Currently reading: From the archive: Ultima first drive
In 1986, we had our first experience with a Lee Noble machine – and boy was it an experience

Lee Noble made waves in the early 2000s with his eponymous maker of affordable supercars, most notably with the superb Noble M12 GTO at the turn of the millennium.

However, he was already getting noticed back in the 1980s, when he began Noble Motorsport Ltd - better known as Ultima, a company that is still going very strong today, having recently revealed the 1200bhp V8-powered RS

The first car produced, dubbed the Ultima, was designed in 1983, and three years later Autocar had its first experience of Noble's talent.

Looking like a Group C Le Mans car, the Ultima was based around a tubular spaceframe chassis and used various bits from the Austin Princess (radiator), Ford Cortina (uprights, brakes and steerings), Lancia Beta (rear brakes) and Renault 30 (engine and gearbox), plus some components of Noble's own design. 

Perhaps unwisely, we decided to drive the Ultima to Leicester Square in central London (because it was built in Leicester, right?), and it was on the way that the first of several encounters of the copper kind would occur.

Apparently, this "Mulsanne refugee" didn't quite tally with the Renault family hatchback that NUT 602P showed up as on the police database. The next, rather irate constable called it "the stupidest thing he'd ever seen". "Oh well, the things we do for art," we said.

"Now, driving the Ultima around town is an interesting exercise," we said, "because you sit so low that you virtually see under Range Rovers, let alone lorries, and rearward vision is decidedly non-existent. Except for the wing mirrors, so named because all you see in them is wing.


"Moreover, the beast is pretty wide. Your ego works overtime on the outward view, all sculpted Can Am-style wheel arches, but then suffers a massive crash with the rending sound of glassfibre graunching pavement.

"At least you can be comforted that it's relatively easy to drive, docile and tractable, and the noise! Never before has a humble Renault V6 sounded so like a burbling Chevy V8. It's muscle without the tears."


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Perhaps more of a challenge than threading through narrow streets was keeping away public attention. The effect on passers-by was apparently "something akin to Samantha Fox removing her dress in an army base". 

On our fifth try, we finally got the Ultima parked in front of the Empire cinema with police permission, only for "what seemed like half the world to descend upon it", half of them drunk and all of them desperate to have their photograph taken with it – even if only one reveller didn't need telling exactly what the Ultima actually was.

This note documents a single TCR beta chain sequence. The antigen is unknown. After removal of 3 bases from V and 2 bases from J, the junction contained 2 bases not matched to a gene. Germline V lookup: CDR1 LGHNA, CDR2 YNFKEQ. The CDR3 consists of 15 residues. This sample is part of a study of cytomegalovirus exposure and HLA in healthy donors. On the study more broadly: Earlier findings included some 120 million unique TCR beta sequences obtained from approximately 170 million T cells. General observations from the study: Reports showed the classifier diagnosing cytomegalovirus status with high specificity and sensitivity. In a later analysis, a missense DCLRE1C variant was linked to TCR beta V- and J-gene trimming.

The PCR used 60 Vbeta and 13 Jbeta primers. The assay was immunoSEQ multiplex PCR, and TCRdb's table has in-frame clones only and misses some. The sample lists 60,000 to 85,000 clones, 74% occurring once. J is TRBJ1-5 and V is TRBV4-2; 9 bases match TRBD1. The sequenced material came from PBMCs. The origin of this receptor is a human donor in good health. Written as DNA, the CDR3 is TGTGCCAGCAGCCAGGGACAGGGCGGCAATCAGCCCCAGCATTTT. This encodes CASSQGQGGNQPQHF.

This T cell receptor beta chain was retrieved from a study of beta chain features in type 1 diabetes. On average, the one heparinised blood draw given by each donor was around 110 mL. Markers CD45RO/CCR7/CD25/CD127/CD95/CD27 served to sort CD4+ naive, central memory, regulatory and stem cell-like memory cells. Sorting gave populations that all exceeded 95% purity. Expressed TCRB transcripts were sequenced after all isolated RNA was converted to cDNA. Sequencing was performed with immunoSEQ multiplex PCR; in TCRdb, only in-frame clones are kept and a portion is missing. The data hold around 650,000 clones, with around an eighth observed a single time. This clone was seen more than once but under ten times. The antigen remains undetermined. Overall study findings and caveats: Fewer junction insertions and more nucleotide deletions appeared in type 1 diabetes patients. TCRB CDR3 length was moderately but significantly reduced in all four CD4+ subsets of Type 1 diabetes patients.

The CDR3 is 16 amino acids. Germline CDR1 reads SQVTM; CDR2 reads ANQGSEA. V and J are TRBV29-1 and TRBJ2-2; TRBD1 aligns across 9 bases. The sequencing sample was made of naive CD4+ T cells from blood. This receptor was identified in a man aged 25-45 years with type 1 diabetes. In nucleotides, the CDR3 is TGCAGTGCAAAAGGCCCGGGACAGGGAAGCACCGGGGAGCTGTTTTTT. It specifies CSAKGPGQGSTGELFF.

"Forget your Ferraris, Porsches and Panther Sixes," we enthused, "this beats the lot in pure, unadultered pose value."

Okay, enough of that; time to test the thing where it belonged. So the next day we took to the country, and there the Ultima revealed itself to "handle and drive like the racing car its outward appearance suggests". 

"Tractability is excellent, the car simple and easy to conduct. The fascia may be less than ergonomically perfect, but everything is there, and the driving position is sensational, as you lie prone, racing car-style, with near-straight legs and arms.

"The handling of this all-round independently suspended beast is superb. For sure, there's a little bump-steer, but the roadholding limits go far beyond the bounds of my bravery. 

"The gearchange takes some getting used to, with an imprecise gate for the Renault five-speeder, but it's slick once you get used to it, while the steering is suitably precise, if slightly too light, likewise the clutch, all of which aid day-to-day driving."


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The 2.6-litre six-cylinder engine had been modified only slightly by Noble, with just a peaky pair of cams and three double-choke Dellorto carburettors to boost its power output to 168bhp. However, the car weighed only around 740kg, so it recorded some "incredible" performance figures at our MIRA test track: 0-60mph in 6.5sec in the rain.

We continued: "The 30-50mph and 50-70mph in-gear acceleration times were faster than the Audi Sport Quattro we tested last year and very close to the Lamborghini Countach Quattrovalvole times as well.

"So, in performance terms, it's a Ferrari for the masses, because this slingshot will cost around £7000 (about £20,600 today) to build up from the basic kit; for £3500 (£10,300), the purchaser gets a body and spaceframe kit, with all-round double-wishbone suspension.

"All that is then required is trim, wiring and fitment of the mechanics, which are all low-cost items."

For us, though, the Ultima was all about the pose value that was shown so obviously in the capital.

"You forget the fact that the car is noisy," we said, "typically kit car in its trim, the superb performance and the quibbles over brake and ride, and revel instead in the gaze of passers-by. Which, surely, is why people will pay the price of a hot hatch to own one."


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LP in Brighton 31 March 2020

Ultimate Ultima?

A little known fact is that Mclaren Automotive purchased two of these cars when developing the F1. They were apparently christened Albert and Edward and used as mules to test the 6-liter BMW engine, the carbon brakes and central driving position.

And apparenly Mclaren also later purchased an Ultima GTR when developing its current range of sports cars. Surely the ultimate Ultima!